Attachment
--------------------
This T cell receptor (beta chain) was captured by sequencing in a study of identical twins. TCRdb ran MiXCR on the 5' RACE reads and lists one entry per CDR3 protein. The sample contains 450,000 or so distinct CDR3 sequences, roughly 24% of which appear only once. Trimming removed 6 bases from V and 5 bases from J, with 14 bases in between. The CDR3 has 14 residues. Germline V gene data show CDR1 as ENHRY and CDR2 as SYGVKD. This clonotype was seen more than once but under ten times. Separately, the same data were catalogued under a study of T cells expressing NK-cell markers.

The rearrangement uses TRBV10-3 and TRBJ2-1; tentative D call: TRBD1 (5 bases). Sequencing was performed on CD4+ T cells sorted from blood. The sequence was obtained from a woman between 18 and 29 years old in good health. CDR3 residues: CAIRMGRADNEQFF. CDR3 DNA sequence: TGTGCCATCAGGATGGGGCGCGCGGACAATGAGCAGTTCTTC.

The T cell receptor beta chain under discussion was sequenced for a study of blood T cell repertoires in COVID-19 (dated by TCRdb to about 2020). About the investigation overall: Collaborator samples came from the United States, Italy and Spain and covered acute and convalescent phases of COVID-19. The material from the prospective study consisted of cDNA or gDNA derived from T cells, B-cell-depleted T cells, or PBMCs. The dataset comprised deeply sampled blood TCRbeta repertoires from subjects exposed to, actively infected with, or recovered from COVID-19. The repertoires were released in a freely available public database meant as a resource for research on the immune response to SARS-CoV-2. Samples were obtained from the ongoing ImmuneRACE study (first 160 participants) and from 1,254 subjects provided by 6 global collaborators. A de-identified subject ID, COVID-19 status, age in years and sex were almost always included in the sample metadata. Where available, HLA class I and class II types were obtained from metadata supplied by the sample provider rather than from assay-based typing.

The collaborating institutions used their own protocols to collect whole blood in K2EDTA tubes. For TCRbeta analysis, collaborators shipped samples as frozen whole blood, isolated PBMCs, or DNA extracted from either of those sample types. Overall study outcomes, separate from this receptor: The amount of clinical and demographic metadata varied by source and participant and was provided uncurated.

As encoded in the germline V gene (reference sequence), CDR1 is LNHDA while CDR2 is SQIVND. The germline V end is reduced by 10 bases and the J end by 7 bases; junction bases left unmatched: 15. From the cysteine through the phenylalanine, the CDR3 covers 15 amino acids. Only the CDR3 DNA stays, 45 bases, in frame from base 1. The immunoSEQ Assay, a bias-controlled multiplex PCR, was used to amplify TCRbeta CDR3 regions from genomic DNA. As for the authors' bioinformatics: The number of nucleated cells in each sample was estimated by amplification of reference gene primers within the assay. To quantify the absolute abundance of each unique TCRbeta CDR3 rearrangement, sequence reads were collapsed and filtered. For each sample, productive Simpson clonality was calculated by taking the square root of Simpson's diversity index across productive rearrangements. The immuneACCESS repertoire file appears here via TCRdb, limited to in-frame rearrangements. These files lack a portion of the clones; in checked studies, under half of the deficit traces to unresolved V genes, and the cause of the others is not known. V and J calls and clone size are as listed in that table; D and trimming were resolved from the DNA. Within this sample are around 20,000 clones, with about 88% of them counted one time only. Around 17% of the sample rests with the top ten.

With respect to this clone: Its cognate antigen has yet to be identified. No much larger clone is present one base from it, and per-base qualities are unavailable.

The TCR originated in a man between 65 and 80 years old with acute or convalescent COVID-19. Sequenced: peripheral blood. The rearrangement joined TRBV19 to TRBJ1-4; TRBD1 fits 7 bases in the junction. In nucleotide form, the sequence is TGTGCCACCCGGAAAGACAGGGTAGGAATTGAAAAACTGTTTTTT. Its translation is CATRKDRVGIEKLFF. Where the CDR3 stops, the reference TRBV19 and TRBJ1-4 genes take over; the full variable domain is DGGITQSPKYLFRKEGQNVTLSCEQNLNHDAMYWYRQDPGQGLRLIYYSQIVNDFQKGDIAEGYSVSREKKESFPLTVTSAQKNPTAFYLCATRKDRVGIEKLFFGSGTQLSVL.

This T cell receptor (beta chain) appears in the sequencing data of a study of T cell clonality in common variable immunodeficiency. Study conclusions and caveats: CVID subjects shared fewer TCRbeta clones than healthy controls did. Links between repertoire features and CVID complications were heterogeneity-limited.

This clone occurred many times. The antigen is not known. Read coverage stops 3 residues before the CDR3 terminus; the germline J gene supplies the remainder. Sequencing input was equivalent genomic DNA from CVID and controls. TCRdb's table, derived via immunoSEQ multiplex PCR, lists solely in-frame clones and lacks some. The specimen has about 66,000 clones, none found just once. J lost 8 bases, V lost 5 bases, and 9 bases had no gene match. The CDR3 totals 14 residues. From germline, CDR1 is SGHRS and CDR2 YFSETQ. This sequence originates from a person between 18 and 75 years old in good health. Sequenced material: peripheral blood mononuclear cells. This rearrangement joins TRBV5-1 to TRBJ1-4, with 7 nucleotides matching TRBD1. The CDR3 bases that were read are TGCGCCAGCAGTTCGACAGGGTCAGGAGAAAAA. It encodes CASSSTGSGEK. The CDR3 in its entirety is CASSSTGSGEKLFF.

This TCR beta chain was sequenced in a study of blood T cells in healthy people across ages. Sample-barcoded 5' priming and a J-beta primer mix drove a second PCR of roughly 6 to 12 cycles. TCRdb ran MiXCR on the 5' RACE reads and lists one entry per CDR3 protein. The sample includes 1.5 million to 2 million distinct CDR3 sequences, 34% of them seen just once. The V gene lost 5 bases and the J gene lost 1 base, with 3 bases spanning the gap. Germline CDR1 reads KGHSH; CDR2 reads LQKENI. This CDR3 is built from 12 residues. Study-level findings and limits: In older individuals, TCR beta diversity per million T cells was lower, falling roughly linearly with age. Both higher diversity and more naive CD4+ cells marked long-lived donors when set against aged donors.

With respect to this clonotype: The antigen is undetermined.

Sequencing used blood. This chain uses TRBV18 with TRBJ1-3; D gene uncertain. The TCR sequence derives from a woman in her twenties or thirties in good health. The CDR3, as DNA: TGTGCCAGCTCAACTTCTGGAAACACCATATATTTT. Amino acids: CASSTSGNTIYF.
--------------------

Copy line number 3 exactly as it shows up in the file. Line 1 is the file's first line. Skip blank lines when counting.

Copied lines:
The T cell receptor beta chain under discussion was sequenced for a study of blood T cell repertoires in COVID-19 (dated by TCRdb to about 2020). About the investigation overall: Collaborator samples came from the United States, Italy and Spain and covered acute and convalescent phases of COVID-19. The material from the prospective study consisted of cDNA or gDNA derived from T cells, B-cell-depleted T cells, or PBMCs. The dataset comprised deeply sampled blood TCRbeta repertoires from subjects exposed to, actively infected with, or recovered from COVID-19. The repertoires were released in a freely available public database meant as a resource for research on the immune response to SARS-CoV-2. Samples were obtained from the ongoing ImmuneRACE study (first 160 participants) and from 1,254 subjects provided by 6 global collaborators. A de-identified subject ID, COVID-19 status, age in years and sex were almost always included in the sample metadata. Where available, HLA class I and class II types were obtained from metadata supplied by the sample provider rather than from assay-based typing.